The type of cachet that most collectors are familiar with appears as an illustrative piece of artwork that fills approximately the left third of a first-day cover’s front. Its purpose is to amplify the stamp that appears on its envelope with a pleasing visual whose subject relates to the stamp. Text explaining the stamp’s purpose is frequently included.
There are also more elaborate cachets that fill the entirety of the front of the envelope, harking back to the days of the advertising cover, the 19th century, when businesses would decorate their mailing envelopes with elaborate designs.
To the stamp collector, a cachet can be more important than the stamp, with work of favored artists attracting loyal followers who must have every cachet produced, without regard to the stamp issue that engendered the cachet.
The first cacheted cover was produced by George Linn, publisher and editor of long-running philatelic newspaper Linn’s Stamps News. His simple three line cachet was created for the first day of issue of the President Warren Harding memorial stamp of 1923.
Popularity of Cachet Types
In the 1930s first day covers attained great popularity with stamp collectors, as many cachet makers entered the growing area. The great variety of cachets eventually necessitated guides and catalogs, with the two most relied on by collectors being Planty’s and Mellone’s.
The most popular and widely collected of cachets is the Artcraft brand, which entered the scene with the 1939 New York World’s Fair stamp. Any representative collection of first-day covers should have this cover in its collection.
Other popular cachets that appeared around the same time and later include Fleetwood, House of Farnam, Flugel, Anderson, and Crosby, among others. Fleetwood, for years produced by the Unicover Corporation, was acquired by the Mystic Stamp Company in 2007. In earlier years, at its height, the company received so much mail at its headquarters in Wyoming that it had its own zip code.
The cachet maker Colorano, which began its first-day cover business with America’s Wool issue of 1971 produces what it calls a silk cachet, which is a piece of fabric fused to the envelope and having a satiny or silk-like look and feel.
Earlier cachets were often created with rubber stamps, a style that was maintained for the cachets on Contract Airmail (CAM) first flight covers which saw their greatest popularity from the ‘30s through the ‘50s. Cachets of various types are also an integral part of event covers, where early versions also often featured rubber stamp cachets. With these covers, the stamp itself is unimportant, as the event – fair, expo or civic gathering, airshow, the appearance of a celebrity, a Zeppelin passing over a particular geographic location, etc. – is the reason for the cover, not the stamp.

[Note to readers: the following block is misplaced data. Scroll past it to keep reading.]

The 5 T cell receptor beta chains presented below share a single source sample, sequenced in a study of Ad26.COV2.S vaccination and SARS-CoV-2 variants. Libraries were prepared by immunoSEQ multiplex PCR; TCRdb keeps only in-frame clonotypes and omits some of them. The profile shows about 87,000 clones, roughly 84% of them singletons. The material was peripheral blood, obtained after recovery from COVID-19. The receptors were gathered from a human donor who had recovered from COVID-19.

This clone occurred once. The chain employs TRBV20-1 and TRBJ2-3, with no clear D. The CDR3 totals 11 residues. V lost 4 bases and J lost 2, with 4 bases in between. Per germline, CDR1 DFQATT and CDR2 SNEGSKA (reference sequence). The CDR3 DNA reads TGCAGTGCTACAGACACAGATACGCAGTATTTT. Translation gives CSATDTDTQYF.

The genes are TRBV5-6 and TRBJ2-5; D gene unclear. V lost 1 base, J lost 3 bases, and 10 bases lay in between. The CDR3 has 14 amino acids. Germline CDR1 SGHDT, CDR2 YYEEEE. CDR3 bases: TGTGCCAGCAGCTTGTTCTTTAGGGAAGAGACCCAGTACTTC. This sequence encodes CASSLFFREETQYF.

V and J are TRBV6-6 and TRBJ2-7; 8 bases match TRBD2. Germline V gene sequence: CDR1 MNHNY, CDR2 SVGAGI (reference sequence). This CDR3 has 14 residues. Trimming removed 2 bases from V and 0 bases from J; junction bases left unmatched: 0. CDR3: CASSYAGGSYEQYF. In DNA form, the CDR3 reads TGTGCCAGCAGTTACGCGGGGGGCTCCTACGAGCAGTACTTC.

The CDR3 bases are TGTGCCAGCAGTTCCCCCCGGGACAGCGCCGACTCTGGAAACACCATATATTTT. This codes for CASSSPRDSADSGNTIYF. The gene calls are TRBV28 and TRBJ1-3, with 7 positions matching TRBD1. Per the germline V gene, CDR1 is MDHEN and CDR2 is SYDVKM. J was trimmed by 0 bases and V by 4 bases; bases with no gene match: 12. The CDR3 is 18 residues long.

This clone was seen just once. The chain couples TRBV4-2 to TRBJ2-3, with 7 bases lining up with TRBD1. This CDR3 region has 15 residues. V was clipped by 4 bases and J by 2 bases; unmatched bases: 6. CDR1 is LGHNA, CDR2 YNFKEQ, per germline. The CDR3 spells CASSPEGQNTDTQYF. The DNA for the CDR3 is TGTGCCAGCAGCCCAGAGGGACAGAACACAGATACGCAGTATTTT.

Patriotic covers of the type used by mailers and collectors during WWII had their day, with stamp dealers and publishers like Jacques Minkus producing a variety of cacheted envelopes with general patriotic themes. These were sold as stationery items at Minkus stamp counters and through mail order and were used extensively by naval cover collectors, who would have them canceled on ships on noteworthy occasions. They can also be found on Army Post Office (APO) cancels.
Another Golden Age of First Day Covers
Spurred by the rise of desktop publishing and the spread of quick print shops, many entered the field of cachet making in the ‘80s. A great variety of new -- and often short-lived -- lines of cachets appeared and vanished as do-it-yourselfers tried their hand at offering cacheted first day covers. Some of these cachet makers printed their covers in limited quantity and for a time found financial success, raising the profile of first-day covers by creating so-called handpainted cachets, a term which entered the collector’s lexicon at that time.
High prices for these works of cachet art discouraged many collectors. Handpainted cachets are still popular (an eBay search returns over 3,000 results), not the least due to more reasonable prices than in the speculative boom days of the ‘80s.